Typically, physicists push experiments to ever-higher degrees of accuracy to uncover where our current theoretical model predictions are becoming thread-bare, revealing signs of new phenomena or particles, hence the term ‘new physics’. Theoreticians then use this anomalous data to extend known ideas into a larger arena, and always select new ideas that are the simplest-possible extensions of the older ideas. But sometimes you have to incorporate entirely new ideas. This happened when Einstein developed relativity, which was a ‘beautiful’ extension of the older and simpler Newtonian Physics. Ultimately it is the data that leads the way, and if not available, we get to argue over whose theory is more mathematically beautiful or elegant.

Today we have one such elegant contender for extending the Standard Model that involves a new symmetry in Nature called supersymmetry. Discovered mathematically in the mid-1970s, it showed how the particles in the Standard Model that account for matter (quarks, electrons) are related to the force-carrying particles (e.g. photons, gluons), but also offered an integrated role for gravity as a new kind of force-particle. The hitch was that to make the mathematics work so that it did not answer ‘infinity’ every time you did a calculation, you had to add a whole new family of super-heavy particles to the list of elementary particles. Many versions of ‘Minimally Supersymmetric Standard Models’ or MSSM’s were possible, but most agreed that starting at a mass of about 1000 times that of a proton (1 TeV), you would start to see the smallest of these particles as ‘low-hanging fruit’, like the tip of an upside-down pyramid.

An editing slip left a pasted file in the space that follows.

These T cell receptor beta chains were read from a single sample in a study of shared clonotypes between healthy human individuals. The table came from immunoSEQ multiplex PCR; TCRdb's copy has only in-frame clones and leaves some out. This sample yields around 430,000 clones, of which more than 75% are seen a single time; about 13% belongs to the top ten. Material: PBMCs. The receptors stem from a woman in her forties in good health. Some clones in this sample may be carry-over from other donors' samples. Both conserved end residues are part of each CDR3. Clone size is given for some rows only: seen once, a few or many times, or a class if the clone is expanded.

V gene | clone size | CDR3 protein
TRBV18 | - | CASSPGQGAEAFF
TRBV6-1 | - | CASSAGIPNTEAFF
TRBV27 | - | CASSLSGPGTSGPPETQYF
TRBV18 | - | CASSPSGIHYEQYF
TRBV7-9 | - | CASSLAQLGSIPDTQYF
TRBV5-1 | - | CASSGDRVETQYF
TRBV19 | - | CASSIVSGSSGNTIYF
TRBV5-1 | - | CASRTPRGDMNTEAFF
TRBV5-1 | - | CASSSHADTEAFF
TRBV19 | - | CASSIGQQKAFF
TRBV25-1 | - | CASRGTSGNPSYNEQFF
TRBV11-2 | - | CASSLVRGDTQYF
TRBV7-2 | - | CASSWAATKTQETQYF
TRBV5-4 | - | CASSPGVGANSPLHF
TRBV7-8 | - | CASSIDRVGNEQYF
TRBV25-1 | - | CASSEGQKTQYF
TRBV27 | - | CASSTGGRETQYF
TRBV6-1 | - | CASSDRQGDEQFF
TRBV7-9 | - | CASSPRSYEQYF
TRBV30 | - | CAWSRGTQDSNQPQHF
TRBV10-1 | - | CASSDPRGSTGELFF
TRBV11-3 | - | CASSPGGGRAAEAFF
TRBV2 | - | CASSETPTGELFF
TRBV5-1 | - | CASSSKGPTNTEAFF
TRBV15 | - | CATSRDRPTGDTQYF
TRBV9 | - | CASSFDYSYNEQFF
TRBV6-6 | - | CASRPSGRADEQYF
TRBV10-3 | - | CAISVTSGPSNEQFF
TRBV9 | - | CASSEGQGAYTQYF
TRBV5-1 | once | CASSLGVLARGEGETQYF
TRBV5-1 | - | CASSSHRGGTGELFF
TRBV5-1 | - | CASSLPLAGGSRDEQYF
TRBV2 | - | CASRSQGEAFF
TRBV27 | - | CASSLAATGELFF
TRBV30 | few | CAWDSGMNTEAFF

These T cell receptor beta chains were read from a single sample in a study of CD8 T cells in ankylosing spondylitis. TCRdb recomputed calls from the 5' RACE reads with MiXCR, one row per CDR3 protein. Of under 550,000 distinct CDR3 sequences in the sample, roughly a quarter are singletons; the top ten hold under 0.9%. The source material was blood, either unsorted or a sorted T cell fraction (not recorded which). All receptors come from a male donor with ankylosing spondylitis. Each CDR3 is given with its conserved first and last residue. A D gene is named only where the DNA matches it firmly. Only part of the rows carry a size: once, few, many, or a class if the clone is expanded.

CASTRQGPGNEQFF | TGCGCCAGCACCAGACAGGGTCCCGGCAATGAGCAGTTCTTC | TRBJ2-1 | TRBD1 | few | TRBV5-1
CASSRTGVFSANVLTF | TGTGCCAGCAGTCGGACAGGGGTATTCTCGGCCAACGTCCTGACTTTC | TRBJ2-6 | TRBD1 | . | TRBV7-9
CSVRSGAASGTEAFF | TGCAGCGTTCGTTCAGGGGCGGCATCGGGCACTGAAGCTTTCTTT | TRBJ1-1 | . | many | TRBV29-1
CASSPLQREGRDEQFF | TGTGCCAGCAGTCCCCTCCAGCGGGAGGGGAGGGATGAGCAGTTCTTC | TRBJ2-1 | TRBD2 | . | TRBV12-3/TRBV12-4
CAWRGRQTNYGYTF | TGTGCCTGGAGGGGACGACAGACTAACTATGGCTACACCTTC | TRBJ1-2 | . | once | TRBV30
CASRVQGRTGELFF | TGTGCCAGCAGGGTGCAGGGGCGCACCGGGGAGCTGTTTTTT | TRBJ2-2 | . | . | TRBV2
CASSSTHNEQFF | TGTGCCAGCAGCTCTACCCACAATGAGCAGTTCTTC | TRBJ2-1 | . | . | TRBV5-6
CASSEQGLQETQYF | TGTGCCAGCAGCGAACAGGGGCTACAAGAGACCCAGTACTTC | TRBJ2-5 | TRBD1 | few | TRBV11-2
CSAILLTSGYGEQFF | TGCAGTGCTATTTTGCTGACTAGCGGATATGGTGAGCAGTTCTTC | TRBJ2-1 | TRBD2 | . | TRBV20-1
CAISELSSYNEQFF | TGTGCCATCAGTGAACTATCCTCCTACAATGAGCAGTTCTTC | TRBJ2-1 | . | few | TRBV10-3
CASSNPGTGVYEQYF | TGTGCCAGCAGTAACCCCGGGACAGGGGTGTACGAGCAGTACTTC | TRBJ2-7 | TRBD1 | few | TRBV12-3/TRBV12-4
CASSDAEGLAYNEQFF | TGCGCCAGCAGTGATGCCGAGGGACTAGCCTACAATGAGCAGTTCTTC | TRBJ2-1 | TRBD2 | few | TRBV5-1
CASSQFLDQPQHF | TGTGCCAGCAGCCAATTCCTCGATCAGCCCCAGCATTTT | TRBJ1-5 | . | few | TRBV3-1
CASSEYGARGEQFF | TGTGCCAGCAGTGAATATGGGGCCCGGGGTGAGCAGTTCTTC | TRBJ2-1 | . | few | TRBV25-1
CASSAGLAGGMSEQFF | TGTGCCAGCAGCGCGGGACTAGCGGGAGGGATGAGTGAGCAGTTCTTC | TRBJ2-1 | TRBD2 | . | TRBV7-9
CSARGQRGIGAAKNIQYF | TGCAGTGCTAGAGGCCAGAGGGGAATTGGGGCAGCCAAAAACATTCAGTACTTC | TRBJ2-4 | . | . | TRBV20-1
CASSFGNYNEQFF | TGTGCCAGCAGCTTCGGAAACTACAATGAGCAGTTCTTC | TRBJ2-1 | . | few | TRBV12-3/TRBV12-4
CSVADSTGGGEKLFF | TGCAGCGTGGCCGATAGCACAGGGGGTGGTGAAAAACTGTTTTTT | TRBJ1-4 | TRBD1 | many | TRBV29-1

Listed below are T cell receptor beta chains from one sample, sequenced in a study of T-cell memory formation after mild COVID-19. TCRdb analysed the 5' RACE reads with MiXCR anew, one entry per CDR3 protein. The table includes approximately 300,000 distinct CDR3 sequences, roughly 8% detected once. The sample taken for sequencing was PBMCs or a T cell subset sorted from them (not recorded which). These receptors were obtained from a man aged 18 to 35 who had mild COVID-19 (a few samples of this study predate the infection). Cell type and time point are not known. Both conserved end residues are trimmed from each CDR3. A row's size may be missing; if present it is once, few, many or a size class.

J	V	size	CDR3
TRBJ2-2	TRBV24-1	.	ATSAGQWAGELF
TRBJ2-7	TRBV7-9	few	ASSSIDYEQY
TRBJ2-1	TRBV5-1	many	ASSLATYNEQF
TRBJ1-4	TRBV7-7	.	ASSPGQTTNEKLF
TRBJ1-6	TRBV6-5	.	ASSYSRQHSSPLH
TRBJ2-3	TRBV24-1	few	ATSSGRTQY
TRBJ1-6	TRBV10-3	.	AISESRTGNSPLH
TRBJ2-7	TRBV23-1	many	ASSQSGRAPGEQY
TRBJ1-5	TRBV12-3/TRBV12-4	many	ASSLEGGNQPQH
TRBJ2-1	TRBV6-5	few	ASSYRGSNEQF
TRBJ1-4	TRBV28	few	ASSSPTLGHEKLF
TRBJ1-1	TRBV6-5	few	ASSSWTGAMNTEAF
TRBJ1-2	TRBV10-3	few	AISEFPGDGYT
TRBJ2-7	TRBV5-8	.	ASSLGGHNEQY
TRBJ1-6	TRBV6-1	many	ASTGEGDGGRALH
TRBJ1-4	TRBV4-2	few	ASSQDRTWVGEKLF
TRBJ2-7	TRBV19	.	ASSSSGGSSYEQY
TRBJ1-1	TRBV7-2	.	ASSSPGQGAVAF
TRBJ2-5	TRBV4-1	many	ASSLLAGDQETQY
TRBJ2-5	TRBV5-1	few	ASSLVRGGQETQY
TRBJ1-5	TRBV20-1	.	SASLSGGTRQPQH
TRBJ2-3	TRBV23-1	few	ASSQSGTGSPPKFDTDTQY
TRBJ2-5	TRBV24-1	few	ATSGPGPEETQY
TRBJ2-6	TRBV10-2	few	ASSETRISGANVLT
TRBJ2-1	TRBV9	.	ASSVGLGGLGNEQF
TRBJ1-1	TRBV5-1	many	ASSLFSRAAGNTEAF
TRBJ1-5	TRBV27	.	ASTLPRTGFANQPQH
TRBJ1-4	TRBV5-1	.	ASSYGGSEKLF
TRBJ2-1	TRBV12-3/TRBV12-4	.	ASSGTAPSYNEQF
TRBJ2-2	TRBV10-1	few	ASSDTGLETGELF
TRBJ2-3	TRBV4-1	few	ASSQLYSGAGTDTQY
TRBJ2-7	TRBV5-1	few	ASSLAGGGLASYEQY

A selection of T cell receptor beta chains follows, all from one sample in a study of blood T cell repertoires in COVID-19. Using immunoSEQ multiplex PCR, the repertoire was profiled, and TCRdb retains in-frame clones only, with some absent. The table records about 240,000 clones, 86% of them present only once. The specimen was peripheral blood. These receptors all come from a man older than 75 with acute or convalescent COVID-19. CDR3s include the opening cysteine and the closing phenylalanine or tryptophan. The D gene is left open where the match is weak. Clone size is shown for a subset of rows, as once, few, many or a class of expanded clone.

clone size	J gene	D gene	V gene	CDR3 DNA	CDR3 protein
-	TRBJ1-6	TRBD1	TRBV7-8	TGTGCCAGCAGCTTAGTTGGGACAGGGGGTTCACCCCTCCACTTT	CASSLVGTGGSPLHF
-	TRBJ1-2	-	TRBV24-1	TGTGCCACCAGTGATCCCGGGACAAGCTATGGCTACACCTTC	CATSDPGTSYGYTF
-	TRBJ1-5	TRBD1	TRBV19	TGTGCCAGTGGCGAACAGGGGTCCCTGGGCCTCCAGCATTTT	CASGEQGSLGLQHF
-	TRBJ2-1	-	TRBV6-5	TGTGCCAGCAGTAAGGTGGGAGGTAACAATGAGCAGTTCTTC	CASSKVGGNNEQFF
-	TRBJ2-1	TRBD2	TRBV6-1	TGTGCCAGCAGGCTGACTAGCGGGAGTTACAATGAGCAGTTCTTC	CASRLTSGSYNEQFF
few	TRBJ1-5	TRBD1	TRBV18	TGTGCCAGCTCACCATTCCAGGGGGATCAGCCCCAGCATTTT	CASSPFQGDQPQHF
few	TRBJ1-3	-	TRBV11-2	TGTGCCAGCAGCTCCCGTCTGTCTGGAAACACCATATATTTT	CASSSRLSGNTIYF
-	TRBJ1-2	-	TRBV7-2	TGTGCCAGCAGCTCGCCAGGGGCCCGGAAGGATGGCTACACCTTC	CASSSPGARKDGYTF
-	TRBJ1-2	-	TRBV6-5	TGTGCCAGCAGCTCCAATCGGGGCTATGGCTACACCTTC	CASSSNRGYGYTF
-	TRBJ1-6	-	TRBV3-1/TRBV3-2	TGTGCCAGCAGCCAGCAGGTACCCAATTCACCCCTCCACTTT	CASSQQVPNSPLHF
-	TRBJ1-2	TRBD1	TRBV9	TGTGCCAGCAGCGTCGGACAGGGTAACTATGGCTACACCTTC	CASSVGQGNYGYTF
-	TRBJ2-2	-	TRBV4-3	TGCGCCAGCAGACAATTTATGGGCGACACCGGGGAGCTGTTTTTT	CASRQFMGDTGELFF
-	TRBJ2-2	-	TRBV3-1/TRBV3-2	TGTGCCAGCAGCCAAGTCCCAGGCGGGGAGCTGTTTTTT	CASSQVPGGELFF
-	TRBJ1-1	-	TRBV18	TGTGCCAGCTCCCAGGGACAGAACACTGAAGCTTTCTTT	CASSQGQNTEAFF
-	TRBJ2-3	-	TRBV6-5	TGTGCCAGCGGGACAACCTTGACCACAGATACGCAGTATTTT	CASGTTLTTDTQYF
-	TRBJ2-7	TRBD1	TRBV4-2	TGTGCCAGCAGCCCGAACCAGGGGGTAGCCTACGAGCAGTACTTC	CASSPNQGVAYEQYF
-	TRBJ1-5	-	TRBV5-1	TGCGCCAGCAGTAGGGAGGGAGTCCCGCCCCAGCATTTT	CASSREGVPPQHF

For the last seven years of LHC operation, using a variety of techniques and sophisticated detectors, absolutely no sign of supersymmetry has yet to be found. In April, 2017 at the Moriond Conference, physicists with the ATLAS Experiment at CERN presented their first results examining the combined 2015 – 2016 LHC data. This new dataset was almost three times larger than what was available at the last major particle physics conference held in 2016. Searches for the supersymmetric partners to quarks and gluons (called squarks and gluinos) turned up nothing below a mass of 2 TeV. There was no evidence for exotic supersymmetric matter at masses below 6 TeV, and no heavy partner to the W-boson was found below 5 TeV.